Serie A Napoli President Aurelio De Laurentiis confirmed the club "will remain at the Stadio San Paolo and revamp it together with the local council," according to FOOTBALL ITALIA. A few days ago the president "had threatened to walk away from the iconic venue and build a new stadium in nearby Caserta." De Laurentiis said after a meeting with Mayor De Magistris, "I can announce that the San Paolo will remain Napoli’s home. We reached an agreement, there will be a bilateral commission set up by the Naples Council and Napoli football club, but we have already found the solution which will be innovative" (FOOTBALL ITALIA, 10/2). SOCCEREX reported De Laurentiis "is keen to develop a new stadium on the site of the San Paolo, which first opened in 1959 and underwent extensive redevelopment to its current 60,000 capacity for Italy’s staging of the 1990 FIFA World Cup." De Laurentiis: "Napoli will have the rights to ownership of the stadium and the adjacent zones, giving everything we need to make it to the maximum level of European standards. The Caserta option has been abandoned. We got into details, establishing a deal on the fact this stadium will be in Naples with guaranteed returns on investment" (SOCCEREX, 10/3).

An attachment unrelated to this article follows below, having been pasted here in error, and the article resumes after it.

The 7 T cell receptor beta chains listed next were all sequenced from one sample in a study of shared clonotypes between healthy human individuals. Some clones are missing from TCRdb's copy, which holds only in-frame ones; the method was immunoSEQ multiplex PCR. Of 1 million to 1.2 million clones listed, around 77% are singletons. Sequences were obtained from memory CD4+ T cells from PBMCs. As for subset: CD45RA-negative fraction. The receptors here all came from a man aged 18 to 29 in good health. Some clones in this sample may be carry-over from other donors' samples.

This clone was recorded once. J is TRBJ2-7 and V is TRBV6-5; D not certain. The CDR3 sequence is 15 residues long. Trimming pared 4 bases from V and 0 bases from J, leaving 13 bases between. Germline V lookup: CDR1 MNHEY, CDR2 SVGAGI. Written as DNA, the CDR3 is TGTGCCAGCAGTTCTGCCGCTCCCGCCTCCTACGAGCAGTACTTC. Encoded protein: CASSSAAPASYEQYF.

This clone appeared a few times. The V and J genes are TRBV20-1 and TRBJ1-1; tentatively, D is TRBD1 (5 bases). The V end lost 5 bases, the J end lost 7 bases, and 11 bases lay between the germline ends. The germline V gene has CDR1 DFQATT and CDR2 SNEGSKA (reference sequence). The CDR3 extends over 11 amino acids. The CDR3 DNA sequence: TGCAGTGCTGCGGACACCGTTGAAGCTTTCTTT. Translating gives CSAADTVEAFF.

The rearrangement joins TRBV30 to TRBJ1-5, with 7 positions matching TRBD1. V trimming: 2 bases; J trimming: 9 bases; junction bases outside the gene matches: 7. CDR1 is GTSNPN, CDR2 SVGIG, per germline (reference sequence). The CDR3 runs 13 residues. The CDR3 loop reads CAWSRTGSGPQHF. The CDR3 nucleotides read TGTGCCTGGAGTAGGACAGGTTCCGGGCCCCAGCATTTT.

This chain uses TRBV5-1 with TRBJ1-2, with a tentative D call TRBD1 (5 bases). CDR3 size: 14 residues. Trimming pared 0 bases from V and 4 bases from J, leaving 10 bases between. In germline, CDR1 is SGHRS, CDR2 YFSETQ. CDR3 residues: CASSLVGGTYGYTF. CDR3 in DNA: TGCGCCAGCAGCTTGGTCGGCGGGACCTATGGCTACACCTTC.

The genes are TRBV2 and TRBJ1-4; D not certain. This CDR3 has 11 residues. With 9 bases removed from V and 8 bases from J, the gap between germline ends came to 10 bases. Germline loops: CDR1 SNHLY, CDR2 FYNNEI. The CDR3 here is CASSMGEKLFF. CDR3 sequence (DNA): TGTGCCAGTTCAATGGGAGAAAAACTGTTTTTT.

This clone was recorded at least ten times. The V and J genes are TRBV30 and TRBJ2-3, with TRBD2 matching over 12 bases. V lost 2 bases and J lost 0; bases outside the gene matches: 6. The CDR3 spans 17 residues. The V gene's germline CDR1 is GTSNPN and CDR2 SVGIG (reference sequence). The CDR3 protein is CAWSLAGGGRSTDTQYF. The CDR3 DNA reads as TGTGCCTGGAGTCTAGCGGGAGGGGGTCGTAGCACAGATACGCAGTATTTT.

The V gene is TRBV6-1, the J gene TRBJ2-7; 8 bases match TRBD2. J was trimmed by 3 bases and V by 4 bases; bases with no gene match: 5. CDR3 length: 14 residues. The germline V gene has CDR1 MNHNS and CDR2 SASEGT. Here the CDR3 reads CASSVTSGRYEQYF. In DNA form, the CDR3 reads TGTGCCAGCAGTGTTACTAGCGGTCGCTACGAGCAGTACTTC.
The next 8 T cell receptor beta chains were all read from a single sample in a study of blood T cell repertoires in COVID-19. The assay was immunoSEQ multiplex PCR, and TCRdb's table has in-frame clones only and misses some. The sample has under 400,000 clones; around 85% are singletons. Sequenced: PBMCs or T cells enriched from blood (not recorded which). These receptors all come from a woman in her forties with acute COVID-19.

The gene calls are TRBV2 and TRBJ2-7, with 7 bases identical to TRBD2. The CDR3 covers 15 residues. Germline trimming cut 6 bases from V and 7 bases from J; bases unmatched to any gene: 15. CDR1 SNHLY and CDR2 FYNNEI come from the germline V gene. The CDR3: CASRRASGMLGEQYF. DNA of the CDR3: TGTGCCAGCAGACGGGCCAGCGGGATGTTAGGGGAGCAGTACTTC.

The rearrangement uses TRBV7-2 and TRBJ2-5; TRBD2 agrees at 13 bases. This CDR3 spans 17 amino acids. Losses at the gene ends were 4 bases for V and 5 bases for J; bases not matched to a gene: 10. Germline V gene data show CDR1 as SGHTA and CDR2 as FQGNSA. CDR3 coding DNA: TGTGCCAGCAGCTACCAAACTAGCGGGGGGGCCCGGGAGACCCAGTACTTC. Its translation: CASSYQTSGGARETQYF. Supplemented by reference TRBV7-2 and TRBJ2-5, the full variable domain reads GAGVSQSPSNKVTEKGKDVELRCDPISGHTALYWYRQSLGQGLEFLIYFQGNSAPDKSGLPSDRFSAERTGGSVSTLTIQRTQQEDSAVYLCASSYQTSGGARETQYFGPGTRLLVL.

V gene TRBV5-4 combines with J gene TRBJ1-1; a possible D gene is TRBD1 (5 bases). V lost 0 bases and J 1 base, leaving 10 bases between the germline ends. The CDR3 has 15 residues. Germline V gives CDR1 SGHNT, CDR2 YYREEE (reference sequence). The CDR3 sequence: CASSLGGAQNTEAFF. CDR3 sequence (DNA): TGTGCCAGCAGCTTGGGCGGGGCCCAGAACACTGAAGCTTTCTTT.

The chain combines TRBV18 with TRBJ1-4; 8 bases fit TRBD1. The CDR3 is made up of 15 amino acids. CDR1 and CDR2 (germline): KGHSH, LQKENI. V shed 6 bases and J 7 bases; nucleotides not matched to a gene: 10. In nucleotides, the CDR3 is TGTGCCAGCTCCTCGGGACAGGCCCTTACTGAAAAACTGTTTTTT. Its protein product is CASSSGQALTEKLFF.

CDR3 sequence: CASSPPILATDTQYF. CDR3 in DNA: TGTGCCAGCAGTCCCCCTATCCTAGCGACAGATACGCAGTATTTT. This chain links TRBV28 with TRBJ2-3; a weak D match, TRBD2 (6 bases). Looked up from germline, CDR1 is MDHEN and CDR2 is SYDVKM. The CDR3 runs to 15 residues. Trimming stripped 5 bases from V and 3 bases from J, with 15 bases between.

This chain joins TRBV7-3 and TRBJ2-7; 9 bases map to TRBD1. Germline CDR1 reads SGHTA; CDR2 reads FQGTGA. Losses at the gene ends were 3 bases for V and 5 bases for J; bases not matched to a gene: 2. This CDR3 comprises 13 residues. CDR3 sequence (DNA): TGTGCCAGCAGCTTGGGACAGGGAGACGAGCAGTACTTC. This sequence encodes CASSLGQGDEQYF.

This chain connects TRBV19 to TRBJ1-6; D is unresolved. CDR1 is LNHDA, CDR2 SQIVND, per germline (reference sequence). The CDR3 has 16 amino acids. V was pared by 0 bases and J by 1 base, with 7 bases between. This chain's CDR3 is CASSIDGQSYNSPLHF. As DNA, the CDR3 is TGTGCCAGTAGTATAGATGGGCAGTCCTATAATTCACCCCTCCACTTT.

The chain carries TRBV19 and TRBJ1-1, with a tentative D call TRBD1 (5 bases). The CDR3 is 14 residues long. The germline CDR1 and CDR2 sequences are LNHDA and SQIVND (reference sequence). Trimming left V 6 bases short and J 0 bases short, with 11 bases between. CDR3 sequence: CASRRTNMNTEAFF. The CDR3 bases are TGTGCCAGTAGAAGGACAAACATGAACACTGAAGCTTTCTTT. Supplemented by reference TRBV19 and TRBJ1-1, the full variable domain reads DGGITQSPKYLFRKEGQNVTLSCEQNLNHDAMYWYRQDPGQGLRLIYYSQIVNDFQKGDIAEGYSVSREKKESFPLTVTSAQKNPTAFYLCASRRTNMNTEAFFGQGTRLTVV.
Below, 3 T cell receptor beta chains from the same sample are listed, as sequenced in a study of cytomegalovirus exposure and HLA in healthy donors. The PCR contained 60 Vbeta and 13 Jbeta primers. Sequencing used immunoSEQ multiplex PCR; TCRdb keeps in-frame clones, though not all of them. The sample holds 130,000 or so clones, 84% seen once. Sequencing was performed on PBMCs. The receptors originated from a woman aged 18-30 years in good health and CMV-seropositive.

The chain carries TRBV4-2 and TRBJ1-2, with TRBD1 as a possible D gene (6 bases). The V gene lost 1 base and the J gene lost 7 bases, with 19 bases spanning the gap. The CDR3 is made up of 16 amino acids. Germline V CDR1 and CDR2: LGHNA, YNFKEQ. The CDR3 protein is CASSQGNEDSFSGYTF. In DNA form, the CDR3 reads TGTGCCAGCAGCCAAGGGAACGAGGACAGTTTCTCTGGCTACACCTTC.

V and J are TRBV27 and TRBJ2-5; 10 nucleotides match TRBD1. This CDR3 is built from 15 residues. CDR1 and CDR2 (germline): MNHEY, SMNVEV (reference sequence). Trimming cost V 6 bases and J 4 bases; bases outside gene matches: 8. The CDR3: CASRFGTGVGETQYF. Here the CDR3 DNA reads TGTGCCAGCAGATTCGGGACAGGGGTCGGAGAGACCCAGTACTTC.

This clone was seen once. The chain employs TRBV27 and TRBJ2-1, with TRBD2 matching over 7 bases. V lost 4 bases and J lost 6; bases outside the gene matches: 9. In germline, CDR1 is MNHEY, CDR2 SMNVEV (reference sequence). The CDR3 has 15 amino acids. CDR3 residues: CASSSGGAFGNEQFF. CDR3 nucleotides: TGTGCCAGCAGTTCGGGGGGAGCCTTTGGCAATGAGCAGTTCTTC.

The British government has warned U.K. construction companies working on lucrative pre-World Cup contracts in Qatar "to obey regulations on workers' rights following the deaths of dozens of migrant workers on building sites in the Gulf state," according to Robert Booth of the London GUARDIAN. U.K. firms have secured contracts to oversee more than $20B worth of building projects in the runup to the '22 tournament, "but researchers investigating maltreatment of migrant workers have reported some are reluctant to challenge malpractice and instead prioritise pleasing their Qatari clients." Following a trade drive backed by the government, "British builders have forged a dominant position advising on construction projects in Qatar, which are expected to employ as many as 1.5 million migrant workers over the next eight years." Several firms "have pledged to use their influence to improve safety standards and living conditions." But an on-the-ground investigation of Qatar's building industry this summer "has concluded some are not doing enough." Former In'l Labour Organisation construction specialist Jill Wells, who is drafting a report on the problems for the non-governmental organisation Engineers Against Poverty, said that despite advances in the fair treatment of workers in the U.K., "British consultants appear to be wary of proposing improvements to their Qatari clients" (GUARDIAN, 10/3).